Mapping the Matterhorn
Eiger, Muench, and Jungfrau tower over the little mountain town of Wengen, Switzerland. Three of the world’s largest mountains rise nearly 12,000 feet above sea level and 9,000 feet above Wengen. The Eiger is a sheer slab of rock with an almost vertical north face, the Muench, more rounded, and the Jungfrau, covered in snow even in summer.
Working in Wengen one summer during college, I walked in their shadows every day, enthralled with their changing mood. On rainy days they were dark and shrouded in mist and visible only as bulky shapes. On other mornings they were bathed in sunlight and the snow glistened so much that it was blinding. Then in the evenings, as the sun set, the light turned to what in German is called Alpenrose, and the snow turned from a delicate pink to a purple deep as night. In the moonlight they were a dark blue, sharp against the sky and stars above them.
I’ve always wanted to see the peaks up close. But the terrain is notoriously shifty, dangerous, and mysterious.
In the local church I attended while working there, I met an avid mountaineer who tackled these massive peaks during his vacations, piquing my interest in the history of how, in the late 1700s and early 1800s, wealthy and intrepid men and women started the sport of mountain climbing.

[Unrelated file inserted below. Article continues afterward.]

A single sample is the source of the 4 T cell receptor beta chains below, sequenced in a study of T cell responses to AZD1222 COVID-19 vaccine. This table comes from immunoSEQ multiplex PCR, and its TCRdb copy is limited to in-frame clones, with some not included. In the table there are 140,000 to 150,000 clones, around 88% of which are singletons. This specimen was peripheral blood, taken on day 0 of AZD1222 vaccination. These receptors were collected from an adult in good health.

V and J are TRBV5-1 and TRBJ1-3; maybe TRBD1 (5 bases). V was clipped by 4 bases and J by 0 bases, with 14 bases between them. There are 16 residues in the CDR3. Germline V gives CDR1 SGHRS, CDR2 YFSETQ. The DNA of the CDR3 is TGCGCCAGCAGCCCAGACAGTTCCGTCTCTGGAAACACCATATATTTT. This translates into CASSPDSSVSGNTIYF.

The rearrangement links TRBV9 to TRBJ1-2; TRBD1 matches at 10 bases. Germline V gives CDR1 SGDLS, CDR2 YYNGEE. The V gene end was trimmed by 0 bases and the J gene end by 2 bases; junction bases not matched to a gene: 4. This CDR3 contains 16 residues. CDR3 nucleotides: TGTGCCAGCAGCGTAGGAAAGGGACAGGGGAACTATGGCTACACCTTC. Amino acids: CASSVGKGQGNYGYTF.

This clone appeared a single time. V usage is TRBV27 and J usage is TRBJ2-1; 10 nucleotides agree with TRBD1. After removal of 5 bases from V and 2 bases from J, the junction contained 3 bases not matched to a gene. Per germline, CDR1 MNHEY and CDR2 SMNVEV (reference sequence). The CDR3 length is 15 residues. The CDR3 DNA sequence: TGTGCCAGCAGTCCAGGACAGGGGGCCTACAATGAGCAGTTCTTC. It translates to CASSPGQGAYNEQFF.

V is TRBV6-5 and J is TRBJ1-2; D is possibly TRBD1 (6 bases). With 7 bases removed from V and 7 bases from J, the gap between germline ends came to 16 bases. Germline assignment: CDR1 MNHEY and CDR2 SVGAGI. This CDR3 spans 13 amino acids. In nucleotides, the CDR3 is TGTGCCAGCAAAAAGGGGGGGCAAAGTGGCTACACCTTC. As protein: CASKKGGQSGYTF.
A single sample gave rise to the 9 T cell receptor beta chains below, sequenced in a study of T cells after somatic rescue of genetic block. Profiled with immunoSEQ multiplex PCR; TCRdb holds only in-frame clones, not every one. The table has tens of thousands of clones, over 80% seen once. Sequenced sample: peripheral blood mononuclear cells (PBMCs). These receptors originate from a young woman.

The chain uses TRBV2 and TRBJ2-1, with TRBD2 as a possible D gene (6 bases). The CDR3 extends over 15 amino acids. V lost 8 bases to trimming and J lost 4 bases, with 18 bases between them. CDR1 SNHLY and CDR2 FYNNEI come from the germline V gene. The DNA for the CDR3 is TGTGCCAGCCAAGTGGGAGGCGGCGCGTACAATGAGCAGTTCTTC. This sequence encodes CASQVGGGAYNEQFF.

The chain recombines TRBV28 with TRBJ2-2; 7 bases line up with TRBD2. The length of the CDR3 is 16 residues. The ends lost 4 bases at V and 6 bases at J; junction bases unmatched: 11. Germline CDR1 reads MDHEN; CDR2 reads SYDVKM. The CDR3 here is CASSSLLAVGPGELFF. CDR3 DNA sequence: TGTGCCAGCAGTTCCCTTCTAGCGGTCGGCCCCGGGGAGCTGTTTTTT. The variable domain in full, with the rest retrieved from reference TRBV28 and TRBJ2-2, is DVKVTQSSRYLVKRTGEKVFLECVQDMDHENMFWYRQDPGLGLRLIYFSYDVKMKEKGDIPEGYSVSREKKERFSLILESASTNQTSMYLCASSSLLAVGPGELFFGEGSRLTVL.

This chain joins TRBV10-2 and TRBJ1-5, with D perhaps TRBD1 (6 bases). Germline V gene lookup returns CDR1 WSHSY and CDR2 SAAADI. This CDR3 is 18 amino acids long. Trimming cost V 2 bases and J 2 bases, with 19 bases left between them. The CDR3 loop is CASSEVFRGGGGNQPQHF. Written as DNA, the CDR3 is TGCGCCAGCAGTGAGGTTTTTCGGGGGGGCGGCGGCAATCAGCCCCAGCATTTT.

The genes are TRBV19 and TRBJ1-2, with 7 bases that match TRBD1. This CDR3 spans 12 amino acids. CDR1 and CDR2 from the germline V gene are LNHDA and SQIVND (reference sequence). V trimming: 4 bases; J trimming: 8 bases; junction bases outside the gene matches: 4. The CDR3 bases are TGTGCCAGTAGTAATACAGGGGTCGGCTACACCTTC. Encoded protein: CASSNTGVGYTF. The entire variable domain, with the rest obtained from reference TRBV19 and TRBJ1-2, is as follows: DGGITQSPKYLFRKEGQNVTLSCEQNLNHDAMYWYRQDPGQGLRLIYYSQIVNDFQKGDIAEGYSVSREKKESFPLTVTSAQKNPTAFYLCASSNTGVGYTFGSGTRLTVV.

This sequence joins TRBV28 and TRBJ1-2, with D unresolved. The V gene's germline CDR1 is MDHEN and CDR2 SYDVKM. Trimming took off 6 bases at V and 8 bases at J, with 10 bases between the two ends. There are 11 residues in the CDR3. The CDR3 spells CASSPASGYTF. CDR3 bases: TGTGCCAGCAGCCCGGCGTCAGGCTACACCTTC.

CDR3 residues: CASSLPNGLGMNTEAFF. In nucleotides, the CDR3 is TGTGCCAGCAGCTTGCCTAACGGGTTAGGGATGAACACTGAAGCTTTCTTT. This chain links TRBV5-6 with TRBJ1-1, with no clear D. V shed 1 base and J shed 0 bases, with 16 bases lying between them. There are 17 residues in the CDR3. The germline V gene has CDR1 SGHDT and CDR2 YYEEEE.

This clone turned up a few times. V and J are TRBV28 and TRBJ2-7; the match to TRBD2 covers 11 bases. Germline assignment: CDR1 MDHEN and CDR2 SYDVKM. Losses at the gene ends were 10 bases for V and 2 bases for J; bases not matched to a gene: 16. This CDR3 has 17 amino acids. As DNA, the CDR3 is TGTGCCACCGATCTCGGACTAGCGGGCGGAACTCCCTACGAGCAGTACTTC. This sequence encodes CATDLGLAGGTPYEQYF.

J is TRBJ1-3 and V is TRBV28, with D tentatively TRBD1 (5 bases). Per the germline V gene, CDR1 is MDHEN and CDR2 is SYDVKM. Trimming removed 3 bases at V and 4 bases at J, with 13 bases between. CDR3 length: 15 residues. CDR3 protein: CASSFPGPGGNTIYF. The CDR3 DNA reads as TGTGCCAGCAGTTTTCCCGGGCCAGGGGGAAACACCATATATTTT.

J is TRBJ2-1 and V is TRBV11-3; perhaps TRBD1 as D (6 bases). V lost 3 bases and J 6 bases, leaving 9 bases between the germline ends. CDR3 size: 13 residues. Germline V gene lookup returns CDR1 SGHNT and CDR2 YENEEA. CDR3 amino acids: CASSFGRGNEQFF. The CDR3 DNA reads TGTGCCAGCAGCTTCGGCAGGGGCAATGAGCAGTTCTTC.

They wore ordinary outdoor wear and leather boots—perhaps with steel plates to help grip the rock. The women climbed in divided skirts so as to show no glimpse of leg! Since they were visitors, they employed local farmers or woodsmen as guides, but even they had never ventured above the snow line.
In earlier periods of history, when these high Alpine regions were not easily accessible from the rest of Europe, they were seen as places of mystery ...
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- Editor's Note from July 21, 2016
Issue 53: Our drone-themed issue is abuzz with music, planes, and bees. /
- The Pitch Goes On
My experiment with timeless, unchanging drone music. /
- The Curious Case of Lazy Bees
What drone males really do all day. /
- Beautiful Drone Photos
The world through the lenses of quadcopters and other unmanned remote aircraft.
- Wonder on the Web
Issue 53: Links to amazing stuff.
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